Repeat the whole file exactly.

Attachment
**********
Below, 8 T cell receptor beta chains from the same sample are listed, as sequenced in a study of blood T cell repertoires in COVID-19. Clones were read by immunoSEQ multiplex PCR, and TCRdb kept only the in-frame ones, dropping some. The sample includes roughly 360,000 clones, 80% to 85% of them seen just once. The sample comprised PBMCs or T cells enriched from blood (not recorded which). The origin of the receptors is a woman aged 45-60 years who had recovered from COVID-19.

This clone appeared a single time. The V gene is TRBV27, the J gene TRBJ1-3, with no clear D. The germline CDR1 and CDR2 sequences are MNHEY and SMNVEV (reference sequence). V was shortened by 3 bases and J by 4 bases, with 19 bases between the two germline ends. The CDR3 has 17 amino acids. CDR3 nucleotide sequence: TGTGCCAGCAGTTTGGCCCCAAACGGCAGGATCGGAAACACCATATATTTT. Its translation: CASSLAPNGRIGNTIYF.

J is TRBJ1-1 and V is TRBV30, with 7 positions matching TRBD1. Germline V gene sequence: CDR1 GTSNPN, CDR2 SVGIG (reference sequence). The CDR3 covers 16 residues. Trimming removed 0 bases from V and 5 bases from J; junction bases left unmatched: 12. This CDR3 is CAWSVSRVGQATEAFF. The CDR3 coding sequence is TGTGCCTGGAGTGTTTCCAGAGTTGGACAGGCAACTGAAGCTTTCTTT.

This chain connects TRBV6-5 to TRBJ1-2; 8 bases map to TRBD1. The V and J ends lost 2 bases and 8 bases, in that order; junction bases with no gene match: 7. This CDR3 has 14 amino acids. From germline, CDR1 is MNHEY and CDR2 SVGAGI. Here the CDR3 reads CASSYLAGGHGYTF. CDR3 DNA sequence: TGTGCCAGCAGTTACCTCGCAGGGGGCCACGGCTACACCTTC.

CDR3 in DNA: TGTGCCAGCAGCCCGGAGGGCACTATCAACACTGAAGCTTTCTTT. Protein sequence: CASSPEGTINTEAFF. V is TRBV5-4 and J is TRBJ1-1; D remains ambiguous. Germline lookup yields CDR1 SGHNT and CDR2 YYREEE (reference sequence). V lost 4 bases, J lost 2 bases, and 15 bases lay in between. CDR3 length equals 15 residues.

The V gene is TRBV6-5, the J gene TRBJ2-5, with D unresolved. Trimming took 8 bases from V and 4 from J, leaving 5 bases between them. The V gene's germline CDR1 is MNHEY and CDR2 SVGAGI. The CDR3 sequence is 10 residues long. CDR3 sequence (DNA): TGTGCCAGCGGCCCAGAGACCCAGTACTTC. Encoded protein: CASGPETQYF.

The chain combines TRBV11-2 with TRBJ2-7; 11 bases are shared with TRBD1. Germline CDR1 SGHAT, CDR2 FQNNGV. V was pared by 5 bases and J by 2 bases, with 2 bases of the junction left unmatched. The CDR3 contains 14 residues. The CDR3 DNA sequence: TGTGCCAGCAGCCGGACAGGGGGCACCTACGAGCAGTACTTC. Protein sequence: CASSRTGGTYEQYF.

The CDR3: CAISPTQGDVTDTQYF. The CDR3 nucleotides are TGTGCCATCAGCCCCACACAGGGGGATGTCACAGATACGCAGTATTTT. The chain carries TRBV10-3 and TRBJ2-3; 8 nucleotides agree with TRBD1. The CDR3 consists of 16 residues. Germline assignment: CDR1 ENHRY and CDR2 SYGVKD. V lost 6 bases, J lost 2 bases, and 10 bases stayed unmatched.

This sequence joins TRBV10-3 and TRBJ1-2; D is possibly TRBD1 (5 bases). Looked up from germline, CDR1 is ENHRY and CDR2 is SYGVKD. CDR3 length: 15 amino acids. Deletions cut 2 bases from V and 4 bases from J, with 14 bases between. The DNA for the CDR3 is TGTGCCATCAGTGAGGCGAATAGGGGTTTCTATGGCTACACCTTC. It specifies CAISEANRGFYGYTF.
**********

Below, 8 T cell receptor beta chains from the same sample are listed, as sequenced in a study of blood T cell repertoires in COVID-19. Clones were read by immunoSEQ multiplex PCR, and TCRdb kept only the in-frame ones, dropping some. The sample includes roughly 360,000 clones, 80% to 85% of them seen just once. The sample comprised PBMCs or T cells enriched from blood (not recorded which). The origin of the receptors is a woman aged 45-60 years who had recovered from COVID-19.

This clone appeared a single time. The V gene is TRBV27, the J gene TRBJ1-3, with no clear D. The germline CDR1 and CDR2 sequences are MNHEY and SMNVEV (reference sequence). V was shortened by 3 bases and J by 4 bases, with 19 bases between the two germline ends. The CDR3 has 17 amino acids. CDR3 nucleotide sequence: TGTGCCAGCAGTTTGGCCCCAAACGGCAGGATCGGAAACACCATATATTTT. Its translation: CASSLAPNGRIGNTIYF.

J is TRBJ1-1 and V is TRBV30, with 7 positions matching TRBD1. Germline V gene sequence: CDR1 GTSNPN, CDR2 SVGIG (reference sequence). The CDR3 covers 16 residues. Trimming removed 0 bases from V and 5 bases from J; junction bases left unmatched: 12. This CDR3 is CAWSVSRVGQATEAFF. The CDR3 coding sequence is TGTGCCTGGAGTGTTTCCAGAGTTGGACAGGCAACTGAAGCTTTCTTT.

This chain connects TRBV6-5 to TRBJ1-2; 8 bases map to TRBD1. The V and J ends lost 2 bases and 8 bases, in that order; junction bases with no gene match: 7. This CDR3 has 14 amino acids. From germline, CDR1 is MNHEY and CDR2 SVGAGI. Here the CDR3 reads CASSYLAGGHGYTF. CDR3 DNA sequence: TGTGCCAGCAGTTACCTCGCAGGGGGCCACGGCTACACCTTC.

CDR3 in DNA: TGTGCCAGCAGCCCGGAGGGCACTATCAACACTGAAGCTTTCTTT. Protein sequence: CASSPEGTINTEAFF. V is TRBV5-4 and J is TRBJ1-1; D remains ambiguous. Germline lookup yields CDR1 SGHNT and CDR2 YYREEE (reference sequence). V lost 4 bases, J lost 2 bases, and 15 bases lay in between. CDR3 length equals 15 residues.

The V gene is TRBV6-5, the J gene TRBJ2-5, with D unresolved. Trimming took 8 bases from V and 4 from J, leaving 5 bases between them. The V gene's germline CDR1 is MNHEY and CDR2 SVGAGI. The CDR3 sequence is 10 residues long. CDR3 sequence (DNA): TGTGCCAGCGGCCCAGAGACCCAGTACTTC. Encoded protein: CASGPETQYF.

The chain combines TRBV11-2 with TRBJ2-7; 11 bases are shared with TRBD1. Germline CDR1 SGHAT, CDR2 FQNNGV. V was pared by 5 bases and J by 2 bases, with 2 bases of the junction left unmatched. The CDR3 contains 14 residues. The CDR3 DNA sequence: TGTGCCAGCAGCCGGACAGGGGGCACCTACGAGCAGTACTTC. Protein sequence: CASSRTGGTYEQYF.

The CDR3: CAISPTQGDVTDTQYF. The CDR3 nucleotides are TGTGCCATCAGCCCCACACAGGGGGATGTCACAGATACGCAGTATTTT. The chain carries TRBV10-3 and TRBJ2-3; 8 nucleotides agree with TRBD1. The CDR3 consists of 16 residues. Germline assignment: CDR1 ENHRY and CDR2 SYGVKD. V lost 6 bases, J lost 2 bases, and 10 bases stayed unmatched.

This sequence joins TRBV10-3 and TRBJ1-2; D is possibly TRBD1 (5 bases). Looked up from germline, CDR1 is ENHRY and CDR2 is SYGVKD. CDR3 length: 15 amino acids. Deletions cut 2 bases from V and 4 bases from J, with 14 bases between. The DNA for the CDR3 is TGTGCCATCAGTGAGGCGAATAGGGGTTTCTATGGCTACACCTTC. It specifies CAISEANRGFYGYTF.